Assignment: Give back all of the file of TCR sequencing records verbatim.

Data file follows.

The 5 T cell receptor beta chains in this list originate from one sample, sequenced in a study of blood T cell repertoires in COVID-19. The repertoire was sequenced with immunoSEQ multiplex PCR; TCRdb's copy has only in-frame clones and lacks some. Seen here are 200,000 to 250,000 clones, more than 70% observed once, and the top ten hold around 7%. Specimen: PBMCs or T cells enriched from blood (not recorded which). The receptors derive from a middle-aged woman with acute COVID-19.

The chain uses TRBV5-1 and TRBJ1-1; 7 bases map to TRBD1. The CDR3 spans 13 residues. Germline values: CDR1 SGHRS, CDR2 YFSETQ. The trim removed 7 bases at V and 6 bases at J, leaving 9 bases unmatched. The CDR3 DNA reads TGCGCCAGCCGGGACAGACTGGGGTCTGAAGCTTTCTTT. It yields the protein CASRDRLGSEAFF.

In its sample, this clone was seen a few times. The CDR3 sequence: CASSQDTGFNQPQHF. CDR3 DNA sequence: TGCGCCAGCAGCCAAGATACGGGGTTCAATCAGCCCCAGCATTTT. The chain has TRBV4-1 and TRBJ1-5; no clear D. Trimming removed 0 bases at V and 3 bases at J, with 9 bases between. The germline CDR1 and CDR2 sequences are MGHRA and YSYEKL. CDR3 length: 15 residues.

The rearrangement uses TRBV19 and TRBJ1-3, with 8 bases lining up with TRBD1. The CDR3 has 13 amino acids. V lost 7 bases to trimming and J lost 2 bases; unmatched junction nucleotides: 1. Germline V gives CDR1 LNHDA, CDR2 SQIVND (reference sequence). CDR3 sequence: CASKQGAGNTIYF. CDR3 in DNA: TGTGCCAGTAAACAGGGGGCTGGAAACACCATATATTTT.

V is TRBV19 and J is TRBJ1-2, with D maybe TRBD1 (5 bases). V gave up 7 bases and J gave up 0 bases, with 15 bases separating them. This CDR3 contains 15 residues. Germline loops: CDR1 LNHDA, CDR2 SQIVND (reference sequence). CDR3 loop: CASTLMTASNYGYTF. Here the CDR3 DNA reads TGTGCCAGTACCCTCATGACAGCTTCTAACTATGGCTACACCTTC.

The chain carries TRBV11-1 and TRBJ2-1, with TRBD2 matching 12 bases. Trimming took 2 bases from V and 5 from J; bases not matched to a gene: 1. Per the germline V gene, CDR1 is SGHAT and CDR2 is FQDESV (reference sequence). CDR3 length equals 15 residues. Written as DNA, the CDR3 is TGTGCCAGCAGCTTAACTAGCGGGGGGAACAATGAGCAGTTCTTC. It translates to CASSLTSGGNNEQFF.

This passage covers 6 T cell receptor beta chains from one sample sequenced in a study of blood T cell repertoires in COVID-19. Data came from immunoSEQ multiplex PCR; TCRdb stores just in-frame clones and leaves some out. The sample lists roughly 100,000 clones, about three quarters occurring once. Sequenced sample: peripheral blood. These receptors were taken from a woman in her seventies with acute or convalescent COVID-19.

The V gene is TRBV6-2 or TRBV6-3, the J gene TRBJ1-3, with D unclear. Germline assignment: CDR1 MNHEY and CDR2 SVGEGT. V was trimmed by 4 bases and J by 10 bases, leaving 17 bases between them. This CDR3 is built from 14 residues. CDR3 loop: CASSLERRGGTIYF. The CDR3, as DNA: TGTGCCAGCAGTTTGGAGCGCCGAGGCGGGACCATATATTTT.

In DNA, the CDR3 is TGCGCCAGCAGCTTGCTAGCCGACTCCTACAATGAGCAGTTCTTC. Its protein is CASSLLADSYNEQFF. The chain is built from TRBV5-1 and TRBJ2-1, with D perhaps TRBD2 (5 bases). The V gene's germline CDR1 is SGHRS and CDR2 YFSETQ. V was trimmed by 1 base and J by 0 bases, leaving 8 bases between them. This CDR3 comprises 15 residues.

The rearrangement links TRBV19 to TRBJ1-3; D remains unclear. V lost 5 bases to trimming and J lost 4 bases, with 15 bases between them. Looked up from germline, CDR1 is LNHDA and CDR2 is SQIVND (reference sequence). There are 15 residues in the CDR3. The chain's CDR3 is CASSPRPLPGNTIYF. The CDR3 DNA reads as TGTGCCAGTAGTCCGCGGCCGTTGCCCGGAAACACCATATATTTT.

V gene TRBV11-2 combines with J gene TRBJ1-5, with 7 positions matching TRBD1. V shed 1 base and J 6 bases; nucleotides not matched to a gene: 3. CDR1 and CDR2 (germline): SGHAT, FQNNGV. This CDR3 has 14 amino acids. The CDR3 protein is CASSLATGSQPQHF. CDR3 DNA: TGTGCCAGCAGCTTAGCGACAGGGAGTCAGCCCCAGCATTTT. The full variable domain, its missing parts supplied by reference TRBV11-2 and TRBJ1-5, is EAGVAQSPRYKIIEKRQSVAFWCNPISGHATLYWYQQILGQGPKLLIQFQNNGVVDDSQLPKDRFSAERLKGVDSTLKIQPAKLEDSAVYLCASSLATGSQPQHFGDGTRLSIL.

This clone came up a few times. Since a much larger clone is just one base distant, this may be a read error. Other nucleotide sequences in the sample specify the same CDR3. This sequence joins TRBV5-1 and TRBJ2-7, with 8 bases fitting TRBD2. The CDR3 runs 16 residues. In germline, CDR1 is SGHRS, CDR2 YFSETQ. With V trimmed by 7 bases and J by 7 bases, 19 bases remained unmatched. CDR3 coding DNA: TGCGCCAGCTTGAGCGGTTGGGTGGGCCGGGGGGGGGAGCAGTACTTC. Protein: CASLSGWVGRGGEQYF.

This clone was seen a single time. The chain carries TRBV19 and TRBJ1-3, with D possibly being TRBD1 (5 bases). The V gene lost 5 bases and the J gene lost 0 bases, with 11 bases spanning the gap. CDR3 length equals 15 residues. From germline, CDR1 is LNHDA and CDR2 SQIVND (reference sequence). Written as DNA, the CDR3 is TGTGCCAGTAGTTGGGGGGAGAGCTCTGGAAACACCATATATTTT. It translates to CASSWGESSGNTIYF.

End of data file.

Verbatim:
The 5 T cell receptor beta chains in this list originate from one sample, sequenced in a study of blood T cell repertoires in COVID-19. The repertoire was sequenced with immunoSEQ multiplex PCR; TCRdb's copy has only in-frame clones and lacks some. Seen here are 200,000 to 250,000 clones, more than 70% observed once, and the top ten hold around 7%. Specimen: PBMCs or T cells enriched from blood (not recorded which). The receptors derive from a middle-aged woman with acute COVID-19.

The chain uses TRBV5-1 and TRBJ1-1; 7 bases map to TRBD1. The CDR3 spans 13 residues. Germline values: CDR1 SGHRS, CDR2 YFSETQ. The trim removed 7 bases at V and 6 bases at J, leaving 9 bases unmatched. The CDR3 DNA reads TGCGCCAGCCGGGACAGACTGGGGTCTGAAGCTTTCTTT. It yields the protein CASRDRLGSEAFF.

In its sample, this clone was seen a few times. The CDR3 sequence: CASSQDTGFNQPQHF. CDR3 DNA sequence: TGCGCCAGCAGCCAAGATACGGGGTTCAATCAGCCCCAGCATTTT. The chain has TRBV4-1 and TRBJ1-5; no clear D. Trimming removed 0 bases at V and 3 bases at J, with 9 bases between. The germline CDR1 and CDR2 sequences are MGHRA and YSYEKL. CDR3 length: 15 residues.

The rearrangement uses TRBV19 and TRBJ1-3, with 8 bases lining up with TRBD1. The CDR3 has 13 amino acids. V lost 7 bases to trimming and J lost 2 bases; unmatched junction nucleotides: 1. Germline V gives CDR1 LNHDA, CDR2 SQIVND (reference sequence). CDR3 sequence: CASKQGAGNTIYF. CDR3 in DNA: TGTGCCAGTAAACAGGGGGCTGGAAACACCATATATTTT.

V is TRBV19 and J is TRBJ1-2, with D maybe TRBD1 (5 bases). V gave up 7 bases and J gave up 0 bases, with 15 bases separating them. This CDR3 contains 15 residues. Germline loops: CDR1 LNHDA, CDR2 SQIVND (reference sequence). CDR3 loop: CASTLMTASNYGYTF. Here the CDR3 DNA reads TGTGCCAGTACCCTCATGACAGCTTCTAACTATGGCTACACCTTC.

The chain carries TRBV11-1 and TRBJ2-1, with TRBD2 matching 12 bases. Trimming took 2 bases from V and 5 from J; bases not matched to a gene: 1. Per the germline V gene, CDR1 is SGHAT and CDR2 is FQDESV (reference sequence). CDR3 length equals 15 residues. Written as DNA, the CDR3 is TGTGCCAGCAGCTTAACTAGCGGGGGGAACAATGAGCAGTTCTTC. It translates to CASSLTSGGNNEQFF.

This passage covers 6 T cell receptor beta chains from one sample sequenced in a study of blood T cell repertoires in COVID-19. Data came from immunoSEQ multiplex PCR; TCRdb stores just in-frame clones and leaves some out. The sample lists roughly 100,000 clones, about three quarters occurring once. Sequenced sample: peripheral blood. These receptors were taken from a woman in her seventies with acute or convalescent COVID-19.

The V gene is TRBV6-2 or TRBV6-3, the J gene TRBJ1-3, with D unclear. Germline assignment: CDR1 MNHEY and CDR2 SVGEGT. V was trimmed by 4 bases and J by 10 bases, leaving 17 bases between them. This CDR3 is built from 14 residues. CDR3 loop: CASSLERRGGTIYF. The CDR3, as DNA: TGTGCCAGCAGTTTGGAGCGCCGAGGCGGGACCATATATTTT.

In DNA, the CDR3 is TGCGCCAGCAGCTTGCTAGCCGACTCCTACAATGAGCAGTTCTTC. Its protein is CASSLLADSYNEQFF. The chain is built from TRBV5-1 and TRBJ2-1, with D perhaps TRBD2 (5 bases). The V gene's germline CDR1 is SGHRS and CDR2 YFSETQ. V was trimmed by 1 base and J by 0 bases, leaving 8 bases between them. This CDR3 comprises 15 residues.

The rearrangement links TRBV19 to TRBJ1-3; D remains unclear. V lost 5 bases to trimming and J lost 4 bases, with 15 bases between them. Looked up from germline, CDR1 is LNHDA and CDR2 is SQIVND (reference sequence). There are 15 residues in the CDR3. The chain's CDR3 is CASSPRPLPGNTIYF. The CDR3 DNA reads as TGTGCCAGTAGTCCGCGGCCGTTGCCCGGAAACACCATATATTTT.

V gene TRBV11-2 combines with J gene TRBJ1-5, with 7 positions matching TRBD1. V shed 1 base and J 6 bases; nucleotides not matched to a gene: 3. CDR1 and CDR2 (germline): SGHAT, FQNNGV. This CDR3 has 14 amino acids. The CDR3 protein is CASSLATGSQPQHF. CDR3 DNA: TGTGCCAGCAGCTTAGCGACAGGGAGTCAGCCCCAGCATTTT. The full variable domain, its missing parts supplied by reference TRBV11-2 and TRBJ1-5, is EAGVAQSPRYKIIEKRQSVAFWCNPISGHATLYWYQQILGQGPKLLIQFQNNGVVDDSQLPKDRFSAERLKGVDSTLKIQPAKLEDSAVYLCASSLATGSQPQHFGDGTRLSIL.

This clone came up a few times. Since a much larger clone is just one base distant, this may be a read error. Other nucleotide sequences in the sample specify the same CDR3. This sequence joins TRBV5-1 and TRBJ2-7, with 8 bases fitting TRBD2. The CDR3 runs 16 residues. In germline, CDR1 is SGHRS, CDR2 YFSETQ. With V trimmed by 7 bases and J by 7 bases, 19 bases remained unmatched. CDR3 coding DNA: TGCGCCAGCTTGAGCGGTTGGGTGGGCCGGGGGGGGGAGCAGTACTTC. Protein: CASLSGWVGRGGEQYF.

This clone was seen a single time. The chain carries TRBV19 and TRBJ1-3, with D possibly being TRBD1 (5 bases). The V gene lost 5 bases and the J gene lost 0 bases, with 11 bases spanning the gap. CDR3 length equals 15 residues. From germline, CDR1 is LNHDA and CDR2 SQIVND (reference sequence). Written as DNA, the CDR3 is TGTGCCAGTAGTTGGGGGGAGAGCTCTGGAAACACCATATATTTT. It translates to CASSWGESSGNTIYF.